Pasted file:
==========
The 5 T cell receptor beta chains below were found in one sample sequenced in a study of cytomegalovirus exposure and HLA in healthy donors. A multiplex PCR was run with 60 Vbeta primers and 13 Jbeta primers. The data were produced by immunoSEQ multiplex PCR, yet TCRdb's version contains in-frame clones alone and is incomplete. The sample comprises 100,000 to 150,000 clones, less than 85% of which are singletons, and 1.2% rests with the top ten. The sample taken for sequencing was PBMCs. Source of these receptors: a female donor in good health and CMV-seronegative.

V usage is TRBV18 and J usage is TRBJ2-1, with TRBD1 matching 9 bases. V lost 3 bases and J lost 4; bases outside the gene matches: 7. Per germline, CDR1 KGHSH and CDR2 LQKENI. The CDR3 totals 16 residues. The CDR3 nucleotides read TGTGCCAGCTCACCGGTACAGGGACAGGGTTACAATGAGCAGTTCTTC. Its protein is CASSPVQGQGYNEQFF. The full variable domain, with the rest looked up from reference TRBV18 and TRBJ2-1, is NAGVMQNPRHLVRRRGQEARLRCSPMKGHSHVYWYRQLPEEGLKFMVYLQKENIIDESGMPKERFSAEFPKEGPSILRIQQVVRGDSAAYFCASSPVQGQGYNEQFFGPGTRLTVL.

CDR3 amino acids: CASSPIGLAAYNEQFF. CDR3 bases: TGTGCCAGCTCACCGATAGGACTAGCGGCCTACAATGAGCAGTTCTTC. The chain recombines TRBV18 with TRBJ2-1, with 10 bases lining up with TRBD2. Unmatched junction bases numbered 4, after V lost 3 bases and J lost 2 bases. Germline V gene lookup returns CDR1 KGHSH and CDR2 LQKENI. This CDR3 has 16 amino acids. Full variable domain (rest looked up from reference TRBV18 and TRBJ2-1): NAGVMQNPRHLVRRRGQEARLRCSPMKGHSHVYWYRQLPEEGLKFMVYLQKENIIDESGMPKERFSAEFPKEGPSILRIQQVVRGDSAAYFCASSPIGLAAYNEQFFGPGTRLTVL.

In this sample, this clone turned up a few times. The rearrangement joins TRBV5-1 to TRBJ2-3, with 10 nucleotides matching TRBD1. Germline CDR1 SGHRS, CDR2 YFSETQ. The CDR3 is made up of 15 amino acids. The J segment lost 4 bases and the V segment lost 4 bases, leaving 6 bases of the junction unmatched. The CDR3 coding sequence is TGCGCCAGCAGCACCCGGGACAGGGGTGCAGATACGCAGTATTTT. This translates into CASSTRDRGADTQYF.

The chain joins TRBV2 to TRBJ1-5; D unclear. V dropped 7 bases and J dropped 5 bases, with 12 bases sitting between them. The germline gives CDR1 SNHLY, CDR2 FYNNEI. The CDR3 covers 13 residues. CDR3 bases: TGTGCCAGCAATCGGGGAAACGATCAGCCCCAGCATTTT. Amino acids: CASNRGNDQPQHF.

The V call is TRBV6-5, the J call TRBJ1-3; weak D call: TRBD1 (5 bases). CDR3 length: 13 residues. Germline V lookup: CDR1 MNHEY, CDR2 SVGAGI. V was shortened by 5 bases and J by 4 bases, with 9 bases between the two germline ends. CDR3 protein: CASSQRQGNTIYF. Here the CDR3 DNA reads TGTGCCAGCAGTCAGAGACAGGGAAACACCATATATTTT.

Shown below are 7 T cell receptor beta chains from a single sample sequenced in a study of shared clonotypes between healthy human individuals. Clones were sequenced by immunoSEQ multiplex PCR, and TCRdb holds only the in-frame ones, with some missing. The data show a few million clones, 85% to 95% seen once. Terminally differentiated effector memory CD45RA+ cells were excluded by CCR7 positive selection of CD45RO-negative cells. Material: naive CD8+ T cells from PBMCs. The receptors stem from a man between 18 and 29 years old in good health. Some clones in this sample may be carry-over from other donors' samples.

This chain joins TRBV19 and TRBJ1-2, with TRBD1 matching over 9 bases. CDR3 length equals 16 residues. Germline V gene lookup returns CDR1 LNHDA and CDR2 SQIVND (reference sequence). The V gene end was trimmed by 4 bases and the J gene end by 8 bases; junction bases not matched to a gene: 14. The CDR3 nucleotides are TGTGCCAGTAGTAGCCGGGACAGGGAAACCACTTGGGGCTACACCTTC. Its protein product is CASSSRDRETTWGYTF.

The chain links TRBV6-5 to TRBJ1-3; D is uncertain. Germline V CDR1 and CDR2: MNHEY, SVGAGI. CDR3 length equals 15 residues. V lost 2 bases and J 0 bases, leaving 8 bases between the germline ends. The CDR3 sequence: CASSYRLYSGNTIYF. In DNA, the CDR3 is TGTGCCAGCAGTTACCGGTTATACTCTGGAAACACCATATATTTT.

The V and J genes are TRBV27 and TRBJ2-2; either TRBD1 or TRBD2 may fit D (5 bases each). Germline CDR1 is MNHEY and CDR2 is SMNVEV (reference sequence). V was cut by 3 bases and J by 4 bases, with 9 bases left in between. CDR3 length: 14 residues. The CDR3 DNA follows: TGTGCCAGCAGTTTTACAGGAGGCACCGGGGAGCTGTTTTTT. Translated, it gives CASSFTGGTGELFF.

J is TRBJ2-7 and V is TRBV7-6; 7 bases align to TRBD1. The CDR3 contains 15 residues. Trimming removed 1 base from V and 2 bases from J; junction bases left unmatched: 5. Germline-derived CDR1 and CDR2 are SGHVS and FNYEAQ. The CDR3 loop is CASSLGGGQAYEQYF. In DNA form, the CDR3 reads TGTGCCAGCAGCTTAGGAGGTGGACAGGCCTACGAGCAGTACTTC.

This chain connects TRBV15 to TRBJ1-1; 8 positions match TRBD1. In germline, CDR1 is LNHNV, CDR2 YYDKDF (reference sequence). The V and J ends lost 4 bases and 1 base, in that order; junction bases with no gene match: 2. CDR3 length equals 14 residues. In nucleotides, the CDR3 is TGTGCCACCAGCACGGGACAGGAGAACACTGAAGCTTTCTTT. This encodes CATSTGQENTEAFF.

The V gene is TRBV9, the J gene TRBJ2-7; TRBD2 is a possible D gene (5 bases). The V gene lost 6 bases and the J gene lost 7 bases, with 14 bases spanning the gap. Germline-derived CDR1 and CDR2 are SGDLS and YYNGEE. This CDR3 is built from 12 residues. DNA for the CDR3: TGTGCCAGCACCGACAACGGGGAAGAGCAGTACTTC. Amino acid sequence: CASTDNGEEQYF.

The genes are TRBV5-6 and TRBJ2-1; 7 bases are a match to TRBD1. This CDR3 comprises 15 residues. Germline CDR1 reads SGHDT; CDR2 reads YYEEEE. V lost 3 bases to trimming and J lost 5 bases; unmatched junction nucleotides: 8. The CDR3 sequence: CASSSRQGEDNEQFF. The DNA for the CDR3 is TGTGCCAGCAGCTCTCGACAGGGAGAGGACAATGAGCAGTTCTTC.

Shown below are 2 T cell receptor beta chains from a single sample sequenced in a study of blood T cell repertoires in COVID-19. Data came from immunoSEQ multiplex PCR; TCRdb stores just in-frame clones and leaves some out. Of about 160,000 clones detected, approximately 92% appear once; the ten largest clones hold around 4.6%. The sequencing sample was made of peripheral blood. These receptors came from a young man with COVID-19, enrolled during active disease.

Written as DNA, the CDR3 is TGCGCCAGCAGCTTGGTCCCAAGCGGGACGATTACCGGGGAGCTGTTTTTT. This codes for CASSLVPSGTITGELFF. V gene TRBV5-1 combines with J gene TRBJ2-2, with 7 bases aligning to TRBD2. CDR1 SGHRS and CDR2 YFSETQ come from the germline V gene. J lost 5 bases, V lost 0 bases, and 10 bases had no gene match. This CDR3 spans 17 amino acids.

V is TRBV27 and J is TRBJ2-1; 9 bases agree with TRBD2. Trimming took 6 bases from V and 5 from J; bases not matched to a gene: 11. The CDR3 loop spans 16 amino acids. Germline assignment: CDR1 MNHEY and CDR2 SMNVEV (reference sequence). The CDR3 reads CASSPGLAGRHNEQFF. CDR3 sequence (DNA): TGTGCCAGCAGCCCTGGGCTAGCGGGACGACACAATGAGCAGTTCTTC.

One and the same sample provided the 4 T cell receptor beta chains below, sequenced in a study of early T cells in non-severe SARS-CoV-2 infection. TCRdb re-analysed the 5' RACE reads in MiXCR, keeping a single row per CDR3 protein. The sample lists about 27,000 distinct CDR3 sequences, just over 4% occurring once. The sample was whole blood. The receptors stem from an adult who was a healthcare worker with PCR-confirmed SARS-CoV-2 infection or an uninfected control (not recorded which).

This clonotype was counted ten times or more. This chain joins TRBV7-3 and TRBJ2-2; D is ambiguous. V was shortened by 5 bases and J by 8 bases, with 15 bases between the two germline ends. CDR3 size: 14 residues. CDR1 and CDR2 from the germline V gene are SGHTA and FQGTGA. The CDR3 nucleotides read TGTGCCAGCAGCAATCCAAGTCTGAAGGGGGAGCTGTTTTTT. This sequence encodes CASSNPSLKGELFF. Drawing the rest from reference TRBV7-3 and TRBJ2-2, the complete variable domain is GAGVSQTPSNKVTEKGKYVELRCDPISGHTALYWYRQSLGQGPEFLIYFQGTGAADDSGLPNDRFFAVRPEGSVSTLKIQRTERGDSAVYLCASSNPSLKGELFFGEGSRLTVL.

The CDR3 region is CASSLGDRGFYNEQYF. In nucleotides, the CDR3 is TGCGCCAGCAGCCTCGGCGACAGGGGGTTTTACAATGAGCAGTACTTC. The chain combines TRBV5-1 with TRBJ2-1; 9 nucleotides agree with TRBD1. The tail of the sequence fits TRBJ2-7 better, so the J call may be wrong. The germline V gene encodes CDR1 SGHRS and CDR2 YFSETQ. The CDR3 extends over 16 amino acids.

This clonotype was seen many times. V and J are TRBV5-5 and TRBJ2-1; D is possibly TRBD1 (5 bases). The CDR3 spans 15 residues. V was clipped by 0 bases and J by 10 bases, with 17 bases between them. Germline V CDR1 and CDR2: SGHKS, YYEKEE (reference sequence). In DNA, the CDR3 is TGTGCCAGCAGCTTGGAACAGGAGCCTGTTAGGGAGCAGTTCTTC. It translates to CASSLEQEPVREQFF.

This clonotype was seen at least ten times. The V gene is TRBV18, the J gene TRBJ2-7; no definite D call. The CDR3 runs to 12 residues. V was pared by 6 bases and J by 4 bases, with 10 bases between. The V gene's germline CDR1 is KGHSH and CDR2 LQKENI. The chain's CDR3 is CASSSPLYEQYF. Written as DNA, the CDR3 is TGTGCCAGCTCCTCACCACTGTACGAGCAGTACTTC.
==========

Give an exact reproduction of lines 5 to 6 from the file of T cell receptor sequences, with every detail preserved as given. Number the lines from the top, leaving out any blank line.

The chain joins TRBV2 to TRBJ1-5; D unclear. V dropped 7 bases and J dropped 5 bases, with 12 bases sitting between them. The germline gives CDR1 SNHLY, CDR2 FYNNEI. The CDR3 covers 13 residues. CDR3 bases: TGTGCCAGCAATCGGGGAAACGATCAGCCCCAGCATTTT. Amino acids: CASNRGNDQPQHF.

The V call is TRBV6-5, the J call TRBJ1-3; weak D call: TRBD1 (5 bases). CDR3 length: 13 residues. Germline V lookup: CDR1 MNHEY, CDR2 SVGAGI. V was shortened by 5 bases and J by 4 bases, with 9 bases between the two germline ends. CDR3 protein: CASSQRQGNTIYF. Here the CDR3 DNA reads TGTGCCAGCAGTCAGAGACAGGGAAACACCATATATTTT.